meetings so if you are really serious, you should be prepared to
   arrive early and leave late.

3. Sit Up Front

   If a meeting is small enough, it doesn't make as much difference. But
   for meetings of any size, especially when starting with an
   organization, sit up front. Don't be afraid of the first row even if
   it's empty, although the second and sometimes even the third aren't
   too bad. Show up early if you need to, but it's usually not necessary
   as most people are extraordinarily reluctant to put themselves in an
   exposed place, like the front row.

   After you have some experience, there may be some group that sits in
   some part of the audience you want to sit with. But, for larger
   meetings, the prominent people generally sit either up near the
   front, or way at the back. (Being in the back generally means you can
   wander around and talk to people, to some extent, without disrupting

4. Break Bread

   All meetings of any length involve refreshment and meals. Otherwise
   the attendees would starve.

   If there is a group catered meal, try sitting with different groups
   or factions to get an idea of the different viewpoints in the
   organization. Or try to sit at a table and eat with people who have
   some seniority and experience in the organization if they seem

   Usually, for multi-day meetings, there is at least one big social
   event where everyone can get together. From small (attendance under
   100) and medium size (attendance under 500 or so) meetings, it is
   common for most people to go to the social. Typically some alcohol is
   available, people are more relaxed and informal. These are good
   events at which to approach high-level officials to exchange a
   pleasant word or two or even make a small request. But don't count on
   being able to engage in detailed technical discussions. Social events
   are commonly at noisy locations. Sometimes, as organizations get
   larger, over a thousand say, the socials get so large and congested

D. Eastlake 3rd                                                 [Page 4]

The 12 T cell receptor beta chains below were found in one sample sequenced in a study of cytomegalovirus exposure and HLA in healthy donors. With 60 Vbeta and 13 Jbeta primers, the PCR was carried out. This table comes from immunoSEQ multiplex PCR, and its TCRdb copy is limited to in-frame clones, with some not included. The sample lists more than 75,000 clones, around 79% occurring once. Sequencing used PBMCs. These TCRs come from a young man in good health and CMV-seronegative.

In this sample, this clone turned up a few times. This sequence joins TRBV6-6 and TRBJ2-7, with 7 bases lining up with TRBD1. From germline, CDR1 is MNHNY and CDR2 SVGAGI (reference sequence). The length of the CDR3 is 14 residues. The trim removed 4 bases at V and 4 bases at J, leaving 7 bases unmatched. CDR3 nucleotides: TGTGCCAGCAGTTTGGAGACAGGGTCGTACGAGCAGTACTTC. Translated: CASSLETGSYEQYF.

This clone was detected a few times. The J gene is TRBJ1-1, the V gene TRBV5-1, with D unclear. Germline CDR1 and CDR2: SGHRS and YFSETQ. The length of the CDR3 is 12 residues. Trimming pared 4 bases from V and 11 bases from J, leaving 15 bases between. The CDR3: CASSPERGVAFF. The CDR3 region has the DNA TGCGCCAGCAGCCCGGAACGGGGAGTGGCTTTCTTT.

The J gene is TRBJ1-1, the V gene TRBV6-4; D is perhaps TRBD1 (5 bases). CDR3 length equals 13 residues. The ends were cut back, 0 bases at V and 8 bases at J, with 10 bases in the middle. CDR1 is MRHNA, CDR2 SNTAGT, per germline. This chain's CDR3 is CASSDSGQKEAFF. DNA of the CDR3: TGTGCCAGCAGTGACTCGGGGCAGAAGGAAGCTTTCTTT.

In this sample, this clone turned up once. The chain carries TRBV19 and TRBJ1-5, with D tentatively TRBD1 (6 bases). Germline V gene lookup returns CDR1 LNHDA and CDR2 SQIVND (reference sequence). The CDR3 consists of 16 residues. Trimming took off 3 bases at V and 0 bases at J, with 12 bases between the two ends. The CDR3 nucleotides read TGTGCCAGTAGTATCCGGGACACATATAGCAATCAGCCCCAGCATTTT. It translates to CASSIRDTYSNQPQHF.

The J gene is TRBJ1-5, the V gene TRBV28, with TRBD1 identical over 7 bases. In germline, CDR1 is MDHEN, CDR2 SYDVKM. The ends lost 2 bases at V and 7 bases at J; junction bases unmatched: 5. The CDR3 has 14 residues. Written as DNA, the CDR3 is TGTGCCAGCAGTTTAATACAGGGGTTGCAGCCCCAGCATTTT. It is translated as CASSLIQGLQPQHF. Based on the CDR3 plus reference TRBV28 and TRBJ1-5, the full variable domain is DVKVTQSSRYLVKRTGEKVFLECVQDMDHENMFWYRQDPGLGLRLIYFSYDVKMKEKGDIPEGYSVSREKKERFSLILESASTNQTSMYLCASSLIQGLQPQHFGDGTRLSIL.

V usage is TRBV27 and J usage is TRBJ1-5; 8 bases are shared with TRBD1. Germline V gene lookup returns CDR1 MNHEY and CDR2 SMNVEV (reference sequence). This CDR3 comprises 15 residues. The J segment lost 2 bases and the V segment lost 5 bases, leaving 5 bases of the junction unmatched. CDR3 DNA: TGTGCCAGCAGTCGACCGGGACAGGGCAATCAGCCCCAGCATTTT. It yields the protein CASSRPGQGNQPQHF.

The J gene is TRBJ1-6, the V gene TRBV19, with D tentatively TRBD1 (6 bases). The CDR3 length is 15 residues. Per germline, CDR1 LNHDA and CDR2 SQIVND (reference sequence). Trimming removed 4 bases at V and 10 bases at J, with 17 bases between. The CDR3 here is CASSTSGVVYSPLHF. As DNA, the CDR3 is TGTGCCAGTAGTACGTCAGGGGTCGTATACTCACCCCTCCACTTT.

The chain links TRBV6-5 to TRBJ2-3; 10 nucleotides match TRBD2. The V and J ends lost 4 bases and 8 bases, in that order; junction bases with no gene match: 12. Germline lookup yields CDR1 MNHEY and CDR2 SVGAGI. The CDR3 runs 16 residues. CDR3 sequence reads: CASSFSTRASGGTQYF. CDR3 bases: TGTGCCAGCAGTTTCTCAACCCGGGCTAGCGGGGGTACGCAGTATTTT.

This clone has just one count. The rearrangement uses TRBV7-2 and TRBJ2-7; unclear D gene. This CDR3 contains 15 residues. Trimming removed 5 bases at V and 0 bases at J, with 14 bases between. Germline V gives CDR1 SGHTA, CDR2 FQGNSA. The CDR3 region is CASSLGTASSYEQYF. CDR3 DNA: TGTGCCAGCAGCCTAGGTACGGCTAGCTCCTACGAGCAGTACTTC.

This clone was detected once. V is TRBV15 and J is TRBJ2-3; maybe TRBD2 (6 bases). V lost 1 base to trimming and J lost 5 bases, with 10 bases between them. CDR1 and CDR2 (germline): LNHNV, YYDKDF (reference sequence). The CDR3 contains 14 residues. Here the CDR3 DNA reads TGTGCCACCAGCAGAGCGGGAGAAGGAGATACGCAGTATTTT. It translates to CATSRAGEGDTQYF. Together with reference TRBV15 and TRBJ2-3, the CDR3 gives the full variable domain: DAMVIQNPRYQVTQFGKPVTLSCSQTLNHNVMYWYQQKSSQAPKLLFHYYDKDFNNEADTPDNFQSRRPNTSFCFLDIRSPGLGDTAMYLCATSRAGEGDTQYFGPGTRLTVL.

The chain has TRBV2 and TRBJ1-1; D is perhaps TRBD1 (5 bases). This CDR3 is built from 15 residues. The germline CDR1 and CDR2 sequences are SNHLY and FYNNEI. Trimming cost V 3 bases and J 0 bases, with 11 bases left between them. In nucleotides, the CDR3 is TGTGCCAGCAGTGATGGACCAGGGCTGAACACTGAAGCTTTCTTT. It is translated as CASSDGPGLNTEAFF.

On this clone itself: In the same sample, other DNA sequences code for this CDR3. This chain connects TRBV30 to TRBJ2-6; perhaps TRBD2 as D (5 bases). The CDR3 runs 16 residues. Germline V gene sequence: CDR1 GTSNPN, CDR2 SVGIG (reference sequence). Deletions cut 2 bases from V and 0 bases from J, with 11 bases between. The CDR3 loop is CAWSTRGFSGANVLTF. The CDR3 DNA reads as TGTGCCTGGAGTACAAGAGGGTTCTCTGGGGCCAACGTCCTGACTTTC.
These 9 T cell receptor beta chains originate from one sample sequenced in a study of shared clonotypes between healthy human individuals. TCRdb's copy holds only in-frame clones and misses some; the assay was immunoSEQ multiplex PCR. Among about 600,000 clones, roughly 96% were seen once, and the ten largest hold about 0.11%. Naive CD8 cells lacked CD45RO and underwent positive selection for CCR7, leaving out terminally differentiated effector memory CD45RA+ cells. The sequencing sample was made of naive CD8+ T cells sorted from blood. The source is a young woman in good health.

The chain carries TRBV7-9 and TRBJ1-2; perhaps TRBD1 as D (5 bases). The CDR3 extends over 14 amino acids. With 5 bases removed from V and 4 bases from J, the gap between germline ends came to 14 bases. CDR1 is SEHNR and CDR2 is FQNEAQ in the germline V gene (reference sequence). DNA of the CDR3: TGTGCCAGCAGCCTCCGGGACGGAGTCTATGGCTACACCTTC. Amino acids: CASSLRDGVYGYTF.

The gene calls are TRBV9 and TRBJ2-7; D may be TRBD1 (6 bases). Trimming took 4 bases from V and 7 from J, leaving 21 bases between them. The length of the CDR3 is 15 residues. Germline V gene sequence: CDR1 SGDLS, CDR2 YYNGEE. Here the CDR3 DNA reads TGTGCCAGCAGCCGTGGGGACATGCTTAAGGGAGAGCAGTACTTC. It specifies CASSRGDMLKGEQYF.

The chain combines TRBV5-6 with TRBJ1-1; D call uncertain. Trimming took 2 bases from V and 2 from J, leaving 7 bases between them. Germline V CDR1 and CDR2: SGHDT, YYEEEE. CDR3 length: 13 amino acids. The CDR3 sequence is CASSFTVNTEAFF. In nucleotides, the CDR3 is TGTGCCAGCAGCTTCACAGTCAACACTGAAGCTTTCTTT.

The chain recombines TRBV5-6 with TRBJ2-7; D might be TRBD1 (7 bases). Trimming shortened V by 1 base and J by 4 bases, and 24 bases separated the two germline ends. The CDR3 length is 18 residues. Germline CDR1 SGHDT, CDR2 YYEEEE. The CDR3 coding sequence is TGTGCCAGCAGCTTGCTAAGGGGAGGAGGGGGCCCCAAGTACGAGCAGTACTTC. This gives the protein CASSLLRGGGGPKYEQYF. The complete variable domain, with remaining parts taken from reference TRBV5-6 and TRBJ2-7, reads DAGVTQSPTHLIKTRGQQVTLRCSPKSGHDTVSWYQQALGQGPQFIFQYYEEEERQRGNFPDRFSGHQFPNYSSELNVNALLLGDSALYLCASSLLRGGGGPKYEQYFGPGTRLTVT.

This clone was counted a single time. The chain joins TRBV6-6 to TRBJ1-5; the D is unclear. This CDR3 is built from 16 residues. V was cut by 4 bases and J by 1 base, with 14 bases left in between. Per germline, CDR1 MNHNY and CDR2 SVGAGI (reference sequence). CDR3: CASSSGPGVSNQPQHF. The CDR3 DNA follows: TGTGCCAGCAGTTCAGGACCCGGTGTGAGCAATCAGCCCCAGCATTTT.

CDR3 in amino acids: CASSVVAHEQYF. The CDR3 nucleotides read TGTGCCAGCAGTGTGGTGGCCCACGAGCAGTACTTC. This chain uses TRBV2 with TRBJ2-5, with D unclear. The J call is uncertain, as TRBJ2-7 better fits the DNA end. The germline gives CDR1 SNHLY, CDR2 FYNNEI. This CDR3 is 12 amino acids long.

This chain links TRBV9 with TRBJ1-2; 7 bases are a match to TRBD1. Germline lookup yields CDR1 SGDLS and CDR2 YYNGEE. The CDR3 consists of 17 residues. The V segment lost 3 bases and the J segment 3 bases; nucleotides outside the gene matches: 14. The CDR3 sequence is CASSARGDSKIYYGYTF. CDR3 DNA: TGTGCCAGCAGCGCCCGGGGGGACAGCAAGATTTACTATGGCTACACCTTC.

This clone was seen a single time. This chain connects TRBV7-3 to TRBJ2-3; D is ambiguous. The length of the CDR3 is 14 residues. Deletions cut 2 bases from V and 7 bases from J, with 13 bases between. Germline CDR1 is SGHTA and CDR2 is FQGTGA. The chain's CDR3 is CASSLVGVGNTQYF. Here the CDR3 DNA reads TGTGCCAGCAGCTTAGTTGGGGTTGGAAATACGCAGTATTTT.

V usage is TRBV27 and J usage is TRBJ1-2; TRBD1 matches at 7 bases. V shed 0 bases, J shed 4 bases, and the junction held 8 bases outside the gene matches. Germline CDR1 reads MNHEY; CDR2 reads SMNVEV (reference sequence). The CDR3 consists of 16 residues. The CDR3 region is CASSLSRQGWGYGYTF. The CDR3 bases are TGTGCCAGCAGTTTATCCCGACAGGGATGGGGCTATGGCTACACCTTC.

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   that many of the most prominent people schedule informal meetings or
   the like opposite them. You will just have to see how it works in
   your organization.

   But there will also be plenty of informal dinner groups and lunch
   groups (unless they are all catered) and other get-togethers. At some
   standards meetings you can more or less invite yourself along to such
   meal groups, unless they are a small confidential group or a group of
   employees of a particular company or the like. Usually people will
   warn you if the group plans to spend much of the meal discussing some
   particular issue and you can then decide if you want to go with them.

5. Be Helpful

   Within reason, volunteer to do some of the drudgery for which you are
   competent, such as taking notes during meetings or helping someone
   else draft a proposal, or volunteering to re-write part of a draft
   for clarity and consistency, even if it is a part you don't care very
   much about.

   This sort of thing will get you noticed and put some people in your
   debt, at least in a minor way. But be careful not to volunteer for
   more than you can actually do. Failing to follow through will damage
   your reputation. If you do get over committed, seek help as soon as
   you realize it. The worst possible thing is to fail to meet your
   promises and not let anyone know about it until it is too late for
   them to recover.

6. Learn The Traditions, Rules, and Procedures

   It is quite important to know the traditions of an organization, how
   things get done, what rules are ignored, how rules are interpreted,
   and what rules are rigorously enforced.

   While traditions are more important, it can't hurt to know the
   official rules and procedures. The probability that the lowest level
   groups in the organization actually operate according to the
   officially adopted rules and procedures in minute detail is quite low
   unless the organization has pretty informal rules.  But don't try to
   gain prominence by objecting to procedure just for the sake of
   objecting. If you invoke little known and rarely used official rules
   in small matters, it is a sure way to make people assume that what
   you have to say is silly or obstructionst until proven otherwise. If
   you invoke the official rules so as to override tradition in an
   important matter, be aware that you are playing with a weapon of mass
   destruction. You may or may not accomplish your immediate goal but

D. Eastlake 3rd                                                 [Page 5]

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   the blowback will probably damage your future efforts in that

   Conversely, while it is always the path of least resistance to follow
   tradition, knowing the official rules makes you aware of when they
   could be invoked against you. This may enable you to adopt a path
   that is reasonably congruent with both the traditions and the rules,